Leading change involves leaders in initiating change and accepting changes made by others that foster social, psychological, spiritual, or technological improvements, competitiveness, and innovation in coworkers and or programs. The goal in each case is to change peoples lives at the core. From earliest recorded history, mankind has responded to the human need all persons have to be concerned for, and a contributing part of, the development and growth of their fellows. Service to others is the primary mechanism inner leaders use to instill transformational change ideals in individual work-community members. Selfless concern for others is the mark of the mature person. It is the prime measure of success for the inner leader.
Inner leaders' techniques of personal and follower change and transformation revolve around two orientations. First, inner leaders see the workplace as an authentic community designed to encourage growth in both leaders and followers. The focus of much of the leader's work and the end product of work-community activity is to provide members an expanding array of experiences in doing cooperative, productive work, work that is better today than it was yesterday. Inner leaders develop and implement programs designed to apply and interpret productivity goals in the light of the work communities' current assignments, problems, and situations.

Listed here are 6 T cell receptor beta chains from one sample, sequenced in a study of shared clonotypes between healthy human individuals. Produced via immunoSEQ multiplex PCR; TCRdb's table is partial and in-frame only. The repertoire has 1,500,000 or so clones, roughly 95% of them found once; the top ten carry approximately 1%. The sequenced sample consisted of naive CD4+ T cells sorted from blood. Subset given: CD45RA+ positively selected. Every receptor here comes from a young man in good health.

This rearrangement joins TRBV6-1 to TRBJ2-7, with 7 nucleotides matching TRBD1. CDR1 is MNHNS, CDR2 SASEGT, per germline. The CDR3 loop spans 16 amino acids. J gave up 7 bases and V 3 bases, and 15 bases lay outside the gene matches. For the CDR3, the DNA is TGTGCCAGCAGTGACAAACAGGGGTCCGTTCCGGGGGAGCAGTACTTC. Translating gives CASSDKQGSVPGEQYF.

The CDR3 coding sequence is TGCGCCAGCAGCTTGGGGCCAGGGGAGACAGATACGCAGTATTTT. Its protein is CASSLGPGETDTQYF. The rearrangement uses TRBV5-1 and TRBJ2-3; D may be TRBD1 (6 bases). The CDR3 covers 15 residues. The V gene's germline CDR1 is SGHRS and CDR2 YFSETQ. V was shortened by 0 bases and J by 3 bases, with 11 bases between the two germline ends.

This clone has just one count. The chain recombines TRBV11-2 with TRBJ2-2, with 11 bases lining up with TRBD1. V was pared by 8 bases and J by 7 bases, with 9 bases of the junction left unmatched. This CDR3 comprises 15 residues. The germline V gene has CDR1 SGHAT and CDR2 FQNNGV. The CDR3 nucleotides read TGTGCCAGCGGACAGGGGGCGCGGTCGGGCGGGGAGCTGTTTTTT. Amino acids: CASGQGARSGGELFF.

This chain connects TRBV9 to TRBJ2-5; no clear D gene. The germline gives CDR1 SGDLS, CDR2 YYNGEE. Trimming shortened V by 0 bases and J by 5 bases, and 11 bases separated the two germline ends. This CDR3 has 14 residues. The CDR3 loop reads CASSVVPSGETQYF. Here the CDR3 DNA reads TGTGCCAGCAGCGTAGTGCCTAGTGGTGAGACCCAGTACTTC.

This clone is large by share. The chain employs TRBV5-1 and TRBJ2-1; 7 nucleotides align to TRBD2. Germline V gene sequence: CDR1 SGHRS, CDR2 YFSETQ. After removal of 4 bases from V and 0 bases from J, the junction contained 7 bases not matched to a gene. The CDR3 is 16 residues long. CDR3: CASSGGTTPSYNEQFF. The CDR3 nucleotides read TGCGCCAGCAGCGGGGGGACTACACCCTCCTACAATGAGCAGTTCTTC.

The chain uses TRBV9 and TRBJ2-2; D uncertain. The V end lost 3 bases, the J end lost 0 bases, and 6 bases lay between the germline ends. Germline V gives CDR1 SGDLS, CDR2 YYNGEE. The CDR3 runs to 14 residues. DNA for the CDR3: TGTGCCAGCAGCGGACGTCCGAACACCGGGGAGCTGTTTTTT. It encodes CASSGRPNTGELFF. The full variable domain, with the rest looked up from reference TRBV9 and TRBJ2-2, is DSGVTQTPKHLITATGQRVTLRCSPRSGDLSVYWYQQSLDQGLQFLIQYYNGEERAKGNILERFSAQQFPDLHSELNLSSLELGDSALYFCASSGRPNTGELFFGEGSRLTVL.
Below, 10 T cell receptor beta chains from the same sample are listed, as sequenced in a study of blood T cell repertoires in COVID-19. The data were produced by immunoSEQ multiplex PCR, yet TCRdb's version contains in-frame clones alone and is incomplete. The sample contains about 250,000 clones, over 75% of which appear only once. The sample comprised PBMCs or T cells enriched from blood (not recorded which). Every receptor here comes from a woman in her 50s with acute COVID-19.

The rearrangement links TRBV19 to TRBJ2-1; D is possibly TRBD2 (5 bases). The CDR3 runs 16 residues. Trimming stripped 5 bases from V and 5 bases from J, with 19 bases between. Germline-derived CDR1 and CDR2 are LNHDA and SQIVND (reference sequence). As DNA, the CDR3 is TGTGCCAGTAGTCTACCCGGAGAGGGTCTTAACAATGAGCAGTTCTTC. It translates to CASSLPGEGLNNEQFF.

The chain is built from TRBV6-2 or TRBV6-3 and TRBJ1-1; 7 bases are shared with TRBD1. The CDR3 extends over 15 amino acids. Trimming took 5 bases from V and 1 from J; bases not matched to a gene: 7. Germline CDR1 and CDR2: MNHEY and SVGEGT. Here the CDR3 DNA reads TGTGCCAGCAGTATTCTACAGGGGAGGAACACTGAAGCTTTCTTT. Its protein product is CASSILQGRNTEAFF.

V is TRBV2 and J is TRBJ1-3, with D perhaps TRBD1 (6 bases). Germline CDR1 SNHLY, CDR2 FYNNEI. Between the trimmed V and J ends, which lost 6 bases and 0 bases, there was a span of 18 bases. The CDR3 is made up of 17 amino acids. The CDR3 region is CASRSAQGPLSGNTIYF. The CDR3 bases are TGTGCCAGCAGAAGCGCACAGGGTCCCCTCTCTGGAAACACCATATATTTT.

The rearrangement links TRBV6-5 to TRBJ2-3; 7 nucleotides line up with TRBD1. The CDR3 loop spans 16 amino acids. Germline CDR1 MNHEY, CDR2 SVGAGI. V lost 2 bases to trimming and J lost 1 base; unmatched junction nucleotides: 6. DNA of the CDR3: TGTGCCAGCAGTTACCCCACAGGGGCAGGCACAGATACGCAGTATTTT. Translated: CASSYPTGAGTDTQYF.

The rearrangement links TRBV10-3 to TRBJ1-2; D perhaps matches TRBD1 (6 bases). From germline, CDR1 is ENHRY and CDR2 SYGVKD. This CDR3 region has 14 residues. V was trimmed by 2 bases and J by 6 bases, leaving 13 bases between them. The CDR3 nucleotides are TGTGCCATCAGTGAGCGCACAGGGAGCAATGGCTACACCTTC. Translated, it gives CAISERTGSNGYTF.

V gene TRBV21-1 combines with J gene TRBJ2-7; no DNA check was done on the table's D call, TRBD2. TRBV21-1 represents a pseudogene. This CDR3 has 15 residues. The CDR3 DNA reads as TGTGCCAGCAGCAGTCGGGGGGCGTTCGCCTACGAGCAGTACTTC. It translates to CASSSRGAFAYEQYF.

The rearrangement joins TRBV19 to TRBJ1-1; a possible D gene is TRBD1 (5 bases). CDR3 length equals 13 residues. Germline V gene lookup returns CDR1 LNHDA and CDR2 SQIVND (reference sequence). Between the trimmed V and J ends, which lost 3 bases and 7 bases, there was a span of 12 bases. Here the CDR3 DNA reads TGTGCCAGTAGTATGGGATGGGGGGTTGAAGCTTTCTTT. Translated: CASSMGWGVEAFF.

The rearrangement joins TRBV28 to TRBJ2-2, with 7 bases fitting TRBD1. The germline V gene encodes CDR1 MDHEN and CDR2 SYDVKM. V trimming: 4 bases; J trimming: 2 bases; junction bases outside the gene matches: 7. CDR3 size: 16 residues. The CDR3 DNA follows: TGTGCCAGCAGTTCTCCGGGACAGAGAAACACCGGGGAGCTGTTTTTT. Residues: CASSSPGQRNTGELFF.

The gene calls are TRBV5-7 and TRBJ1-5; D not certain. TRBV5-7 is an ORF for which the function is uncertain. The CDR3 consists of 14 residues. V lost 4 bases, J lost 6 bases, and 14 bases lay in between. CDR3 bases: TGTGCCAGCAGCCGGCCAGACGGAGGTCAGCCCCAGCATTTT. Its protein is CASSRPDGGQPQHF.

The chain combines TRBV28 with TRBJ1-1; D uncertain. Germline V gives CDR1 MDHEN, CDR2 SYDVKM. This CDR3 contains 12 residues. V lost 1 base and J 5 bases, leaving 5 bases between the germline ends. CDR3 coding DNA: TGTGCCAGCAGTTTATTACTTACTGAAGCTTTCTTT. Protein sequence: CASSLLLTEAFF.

Second, inner leaders see the work community as a prime environment within which the members can gain experience in creativity, innovation, and independent vision-directed leadership action. These work communities are the most effective places to apply ideals of interpersonal relations as jointly leader and led sit in council with each other to plan, organize, and carry out needed work. Here the leader can find opportunities to model desired standards and behavior, as well as find opportunities to let others practice similar leadership conducted under his or her watchful care.
The traditional wisdom is that to change people or social institutions we must change the structure of human relationships or of common work practices. Past change models presuppose that altering the work-community structure or instituting new work processes and systems will automatically change members to conform. This method is used in all sectors of society—business, government, and politics. People assume that introduction of new programs, new people in charge, automation, new hardware, or other innovations will effect a change in the quality of life and the standard of living of a society and the productivity or satisfaction of the workers in a given work community. So leaders impose this kind of external physical change and then manage, control, and direct followers to do what the new, altered system requires of them.